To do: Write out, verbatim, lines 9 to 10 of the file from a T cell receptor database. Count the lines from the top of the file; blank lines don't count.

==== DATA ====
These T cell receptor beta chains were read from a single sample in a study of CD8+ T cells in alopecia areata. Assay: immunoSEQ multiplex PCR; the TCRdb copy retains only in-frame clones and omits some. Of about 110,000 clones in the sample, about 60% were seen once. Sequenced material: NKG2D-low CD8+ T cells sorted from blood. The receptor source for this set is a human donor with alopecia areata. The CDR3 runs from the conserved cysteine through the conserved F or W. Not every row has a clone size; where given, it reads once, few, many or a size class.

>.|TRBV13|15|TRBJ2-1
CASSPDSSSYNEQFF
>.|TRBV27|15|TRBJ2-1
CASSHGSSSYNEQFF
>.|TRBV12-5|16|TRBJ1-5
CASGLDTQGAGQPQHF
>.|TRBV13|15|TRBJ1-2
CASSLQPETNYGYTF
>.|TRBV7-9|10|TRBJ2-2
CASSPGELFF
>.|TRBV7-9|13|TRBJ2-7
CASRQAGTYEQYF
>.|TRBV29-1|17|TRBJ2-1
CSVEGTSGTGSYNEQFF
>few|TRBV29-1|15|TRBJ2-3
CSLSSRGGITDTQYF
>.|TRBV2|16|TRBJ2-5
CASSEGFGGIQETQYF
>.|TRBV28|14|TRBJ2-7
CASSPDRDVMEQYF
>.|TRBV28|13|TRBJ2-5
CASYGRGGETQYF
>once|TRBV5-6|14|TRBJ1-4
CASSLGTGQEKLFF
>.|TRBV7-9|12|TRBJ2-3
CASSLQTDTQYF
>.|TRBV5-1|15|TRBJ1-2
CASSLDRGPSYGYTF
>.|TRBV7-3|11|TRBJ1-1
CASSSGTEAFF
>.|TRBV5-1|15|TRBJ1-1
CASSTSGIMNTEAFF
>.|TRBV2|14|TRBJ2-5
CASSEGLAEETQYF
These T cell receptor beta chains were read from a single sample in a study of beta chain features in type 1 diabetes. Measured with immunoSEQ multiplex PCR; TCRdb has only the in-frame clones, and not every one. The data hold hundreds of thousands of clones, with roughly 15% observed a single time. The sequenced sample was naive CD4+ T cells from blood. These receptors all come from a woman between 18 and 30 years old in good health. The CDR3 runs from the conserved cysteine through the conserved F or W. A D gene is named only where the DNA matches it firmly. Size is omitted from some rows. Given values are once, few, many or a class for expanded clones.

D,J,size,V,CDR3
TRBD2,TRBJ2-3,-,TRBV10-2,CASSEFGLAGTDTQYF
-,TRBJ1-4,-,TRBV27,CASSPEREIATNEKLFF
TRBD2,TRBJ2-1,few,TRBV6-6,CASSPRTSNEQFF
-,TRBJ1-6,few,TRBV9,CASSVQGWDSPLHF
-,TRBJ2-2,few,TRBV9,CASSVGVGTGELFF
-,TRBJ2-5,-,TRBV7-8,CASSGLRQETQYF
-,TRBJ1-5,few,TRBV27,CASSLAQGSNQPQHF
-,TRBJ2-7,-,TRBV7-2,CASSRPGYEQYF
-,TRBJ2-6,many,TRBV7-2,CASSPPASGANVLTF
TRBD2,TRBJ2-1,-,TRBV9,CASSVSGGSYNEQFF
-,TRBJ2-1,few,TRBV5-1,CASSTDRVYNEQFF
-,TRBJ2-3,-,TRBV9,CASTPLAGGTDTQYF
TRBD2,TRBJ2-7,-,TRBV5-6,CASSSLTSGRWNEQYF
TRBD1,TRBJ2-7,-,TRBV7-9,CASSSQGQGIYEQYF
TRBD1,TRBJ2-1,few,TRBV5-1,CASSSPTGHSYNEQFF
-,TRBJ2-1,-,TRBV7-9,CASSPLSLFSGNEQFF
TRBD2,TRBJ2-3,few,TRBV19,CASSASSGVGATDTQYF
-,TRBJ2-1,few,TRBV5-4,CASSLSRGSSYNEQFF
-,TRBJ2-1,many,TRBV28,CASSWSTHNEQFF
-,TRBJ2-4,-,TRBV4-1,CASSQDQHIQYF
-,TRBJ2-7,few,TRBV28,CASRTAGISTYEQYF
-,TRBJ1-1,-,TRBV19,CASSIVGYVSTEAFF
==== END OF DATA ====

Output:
CASSLQPETNYGYTF
>.|TRBV7-9|10|TRBJ2-2